About fifteen minutes ago (so it feels like, but according to records it was September 1992) I landed at Lancaster University as a fresher. I can still see it as a film, smell the cleaning fluid corridors, taste the tears, terrified in my bare room, burying into my cuddly panda for comfort. Time to be an adult.
The business world seems to have woken up in the last 48 hours. It's September, the schools have re-opened and people are sleepwalking back to work after a summer break. But just because we are physically back-at-work, it doesn't mean we are all mentally and emotionally there - the lights are on, but nobody is home in many cases.
Public transport is a common method of travel by many people across the globe, yet somehow some people still haven't mastered the art of getting it right. We have people that seem to think that they are the only one in a rush to get to a certain place, that they are the only one on the tube or that nobody around them has any transport requirements.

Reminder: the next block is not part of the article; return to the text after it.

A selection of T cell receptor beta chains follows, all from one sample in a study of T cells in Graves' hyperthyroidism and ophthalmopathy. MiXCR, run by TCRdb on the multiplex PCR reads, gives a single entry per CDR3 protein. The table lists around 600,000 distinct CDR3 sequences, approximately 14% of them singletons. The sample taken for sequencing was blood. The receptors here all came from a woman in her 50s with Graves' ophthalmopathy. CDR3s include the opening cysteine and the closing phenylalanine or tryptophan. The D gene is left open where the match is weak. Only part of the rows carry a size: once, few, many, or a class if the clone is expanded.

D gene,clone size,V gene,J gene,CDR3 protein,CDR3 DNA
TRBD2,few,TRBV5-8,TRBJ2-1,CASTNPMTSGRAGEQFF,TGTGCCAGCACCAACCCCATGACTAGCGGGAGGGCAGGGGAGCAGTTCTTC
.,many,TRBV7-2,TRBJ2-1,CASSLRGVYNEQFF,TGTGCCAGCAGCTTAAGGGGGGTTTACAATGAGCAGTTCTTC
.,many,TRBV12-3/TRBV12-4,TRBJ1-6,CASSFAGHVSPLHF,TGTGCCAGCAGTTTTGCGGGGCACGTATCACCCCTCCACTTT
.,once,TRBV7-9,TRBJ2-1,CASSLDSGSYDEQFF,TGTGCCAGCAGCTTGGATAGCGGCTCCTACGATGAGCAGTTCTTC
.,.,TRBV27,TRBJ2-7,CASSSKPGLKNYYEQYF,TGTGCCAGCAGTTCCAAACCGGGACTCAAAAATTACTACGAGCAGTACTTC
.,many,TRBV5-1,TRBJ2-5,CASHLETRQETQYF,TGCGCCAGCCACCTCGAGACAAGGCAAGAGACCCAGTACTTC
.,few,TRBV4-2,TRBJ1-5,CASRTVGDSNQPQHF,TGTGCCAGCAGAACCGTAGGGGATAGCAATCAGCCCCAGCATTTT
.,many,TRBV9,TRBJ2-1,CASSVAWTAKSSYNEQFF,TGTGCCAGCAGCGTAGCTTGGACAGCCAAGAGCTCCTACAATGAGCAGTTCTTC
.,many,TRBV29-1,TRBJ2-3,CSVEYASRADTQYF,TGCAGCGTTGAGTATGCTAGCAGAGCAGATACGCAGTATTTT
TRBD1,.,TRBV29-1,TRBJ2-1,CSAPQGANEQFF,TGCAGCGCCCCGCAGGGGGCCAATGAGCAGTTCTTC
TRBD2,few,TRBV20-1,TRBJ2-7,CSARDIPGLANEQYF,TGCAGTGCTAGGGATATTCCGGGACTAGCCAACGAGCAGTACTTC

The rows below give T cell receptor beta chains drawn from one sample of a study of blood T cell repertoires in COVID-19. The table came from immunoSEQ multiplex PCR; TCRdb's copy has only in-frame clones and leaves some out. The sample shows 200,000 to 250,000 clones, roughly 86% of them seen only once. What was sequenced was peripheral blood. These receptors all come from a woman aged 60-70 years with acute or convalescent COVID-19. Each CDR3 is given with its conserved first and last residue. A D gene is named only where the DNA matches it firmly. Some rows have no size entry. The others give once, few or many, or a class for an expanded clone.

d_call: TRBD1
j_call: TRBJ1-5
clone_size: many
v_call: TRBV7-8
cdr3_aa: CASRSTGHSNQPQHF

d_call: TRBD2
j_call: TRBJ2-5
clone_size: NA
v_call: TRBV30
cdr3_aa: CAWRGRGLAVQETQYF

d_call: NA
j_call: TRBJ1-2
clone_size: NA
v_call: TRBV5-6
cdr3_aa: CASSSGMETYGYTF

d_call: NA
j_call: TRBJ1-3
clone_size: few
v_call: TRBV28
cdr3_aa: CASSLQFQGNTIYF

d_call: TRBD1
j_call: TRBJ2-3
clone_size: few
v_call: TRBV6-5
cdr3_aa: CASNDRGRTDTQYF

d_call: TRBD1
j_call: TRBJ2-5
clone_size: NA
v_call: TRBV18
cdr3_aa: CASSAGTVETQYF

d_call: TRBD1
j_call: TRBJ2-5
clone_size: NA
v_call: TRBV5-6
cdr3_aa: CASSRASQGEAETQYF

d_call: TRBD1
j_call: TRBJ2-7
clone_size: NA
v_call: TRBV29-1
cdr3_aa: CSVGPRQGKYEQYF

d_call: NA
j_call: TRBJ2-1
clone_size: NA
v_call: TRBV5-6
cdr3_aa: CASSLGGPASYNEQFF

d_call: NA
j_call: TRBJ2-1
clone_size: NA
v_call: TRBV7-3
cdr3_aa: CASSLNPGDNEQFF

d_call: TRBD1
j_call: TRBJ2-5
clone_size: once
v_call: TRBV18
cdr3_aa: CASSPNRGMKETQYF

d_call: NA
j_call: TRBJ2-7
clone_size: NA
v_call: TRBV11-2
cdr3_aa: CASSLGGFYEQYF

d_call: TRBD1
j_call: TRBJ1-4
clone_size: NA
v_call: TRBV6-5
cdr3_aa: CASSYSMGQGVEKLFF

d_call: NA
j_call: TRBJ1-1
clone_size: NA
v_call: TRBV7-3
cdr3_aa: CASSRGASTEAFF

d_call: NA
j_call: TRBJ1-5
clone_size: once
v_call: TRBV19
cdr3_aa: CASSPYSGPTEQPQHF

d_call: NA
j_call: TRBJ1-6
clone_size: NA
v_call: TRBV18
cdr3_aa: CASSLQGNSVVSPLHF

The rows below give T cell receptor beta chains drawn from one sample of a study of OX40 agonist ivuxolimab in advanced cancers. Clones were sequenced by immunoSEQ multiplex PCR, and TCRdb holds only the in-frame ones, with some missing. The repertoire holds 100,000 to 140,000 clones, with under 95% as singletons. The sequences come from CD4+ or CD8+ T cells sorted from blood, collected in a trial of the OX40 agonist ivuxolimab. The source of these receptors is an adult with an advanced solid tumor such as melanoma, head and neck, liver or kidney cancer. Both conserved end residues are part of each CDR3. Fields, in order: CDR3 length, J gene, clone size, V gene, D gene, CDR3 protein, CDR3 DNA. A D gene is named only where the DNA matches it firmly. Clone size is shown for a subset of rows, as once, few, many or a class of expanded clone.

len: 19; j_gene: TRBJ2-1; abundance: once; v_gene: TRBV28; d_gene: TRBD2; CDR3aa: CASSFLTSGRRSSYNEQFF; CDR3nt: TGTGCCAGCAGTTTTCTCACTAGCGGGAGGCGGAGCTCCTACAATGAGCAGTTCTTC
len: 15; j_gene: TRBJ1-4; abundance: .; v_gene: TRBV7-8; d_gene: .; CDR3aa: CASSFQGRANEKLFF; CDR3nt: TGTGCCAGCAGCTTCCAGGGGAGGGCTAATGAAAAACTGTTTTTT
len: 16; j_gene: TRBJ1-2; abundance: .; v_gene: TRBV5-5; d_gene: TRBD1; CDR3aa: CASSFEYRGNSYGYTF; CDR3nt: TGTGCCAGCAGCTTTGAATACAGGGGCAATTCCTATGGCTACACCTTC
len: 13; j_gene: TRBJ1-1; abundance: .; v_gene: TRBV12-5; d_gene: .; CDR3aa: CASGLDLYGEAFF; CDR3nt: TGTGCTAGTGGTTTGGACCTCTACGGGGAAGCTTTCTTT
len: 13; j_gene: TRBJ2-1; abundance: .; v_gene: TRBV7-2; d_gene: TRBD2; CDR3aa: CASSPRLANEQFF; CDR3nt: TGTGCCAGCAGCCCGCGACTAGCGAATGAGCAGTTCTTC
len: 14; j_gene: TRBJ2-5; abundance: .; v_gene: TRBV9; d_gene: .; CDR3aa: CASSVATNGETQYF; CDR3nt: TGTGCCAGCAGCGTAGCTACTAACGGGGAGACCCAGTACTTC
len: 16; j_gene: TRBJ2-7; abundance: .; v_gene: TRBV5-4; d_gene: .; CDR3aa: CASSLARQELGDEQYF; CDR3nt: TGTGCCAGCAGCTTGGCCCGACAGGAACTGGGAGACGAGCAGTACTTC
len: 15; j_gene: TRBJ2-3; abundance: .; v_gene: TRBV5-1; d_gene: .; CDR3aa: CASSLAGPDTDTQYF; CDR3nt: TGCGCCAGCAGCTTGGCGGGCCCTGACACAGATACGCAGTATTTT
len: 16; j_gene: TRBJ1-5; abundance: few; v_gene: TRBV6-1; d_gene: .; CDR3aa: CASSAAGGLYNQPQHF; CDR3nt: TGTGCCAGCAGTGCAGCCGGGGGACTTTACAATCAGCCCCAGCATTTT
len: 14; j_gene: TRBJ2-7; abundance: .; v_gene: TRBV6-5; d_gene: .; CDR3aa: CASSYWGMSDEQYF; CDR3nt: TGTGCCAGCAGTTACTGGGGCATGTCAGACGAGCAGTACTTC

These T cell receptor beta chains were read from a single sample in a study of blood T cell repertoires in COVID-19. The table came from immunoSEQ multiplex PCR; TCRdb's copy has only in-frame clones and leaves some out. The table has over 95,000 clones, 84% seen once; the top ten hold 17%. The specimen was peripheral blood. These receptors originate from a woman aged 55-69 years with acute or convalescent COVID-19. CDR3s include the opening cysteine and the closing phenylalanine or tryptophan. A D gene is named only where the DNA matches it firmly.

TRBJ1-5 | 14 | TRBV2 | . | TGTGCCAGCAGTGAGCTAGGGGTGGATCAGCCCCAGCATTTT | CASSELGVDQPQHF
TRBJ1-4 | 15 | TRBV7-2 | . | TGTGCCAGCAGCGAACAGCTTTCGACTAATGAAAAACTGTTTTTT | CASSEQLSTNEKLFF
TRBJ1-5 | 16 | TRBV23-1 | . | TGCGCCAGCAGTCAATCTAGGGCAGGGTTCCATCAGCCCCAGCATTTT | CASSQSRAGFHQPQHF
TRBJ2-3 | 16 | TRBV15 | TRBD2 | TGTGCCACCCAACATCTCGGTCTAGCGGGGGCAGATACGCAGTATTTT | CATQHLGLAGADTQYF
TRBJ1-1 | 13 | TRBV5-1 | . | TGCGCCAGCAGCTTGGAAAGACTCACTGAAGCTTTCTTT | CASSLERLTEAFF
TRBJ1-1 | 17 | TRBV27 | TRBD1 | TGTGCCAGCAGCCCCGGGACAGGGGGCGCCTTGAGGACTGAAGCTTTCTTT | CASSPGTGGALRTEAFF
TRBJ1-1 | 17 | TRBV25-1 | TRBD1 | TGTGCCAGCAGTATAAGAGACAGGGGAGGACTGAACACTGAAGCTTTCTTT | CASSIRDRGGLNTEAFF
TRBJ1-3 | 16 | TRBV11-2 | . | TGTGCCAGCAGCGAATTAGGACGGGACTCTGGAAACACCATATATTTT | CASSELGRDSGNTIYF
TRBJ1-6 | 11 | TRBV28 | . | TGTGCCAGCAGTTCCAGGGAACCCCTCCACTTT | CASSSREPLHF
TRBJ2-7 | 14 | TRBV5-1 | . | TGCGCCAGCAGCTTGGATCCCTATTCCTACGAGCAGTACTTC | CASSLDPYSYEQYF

The general assumption that 'time heals' makes people do nothing about their emotional pains. It validates the idea that prolonged anxiety or depression will eventually just go away. Even the language of 'moving on' implies that some kind of temporal 'passing' is required to get over something. This is simply not true.
From YouTube to universities all over the UK, TEDx events (x= independently organised event) have heightened in popularity amongst British students in recent years. The American organisation, TED (Technology, Entertainment and Design) has expanded its scope through the launch of the TED Talk Video site, making TED and TEDx talks accessible to all.
This week I went on a dreadful training course, one I'll forget quicker than what I was supposed to learn. On the first day, I was slightly late. It was a combination of not being able to use the maps on my iPhone properly thanks to Apple's recent updates, and my inability to navigate round buildings that are circular.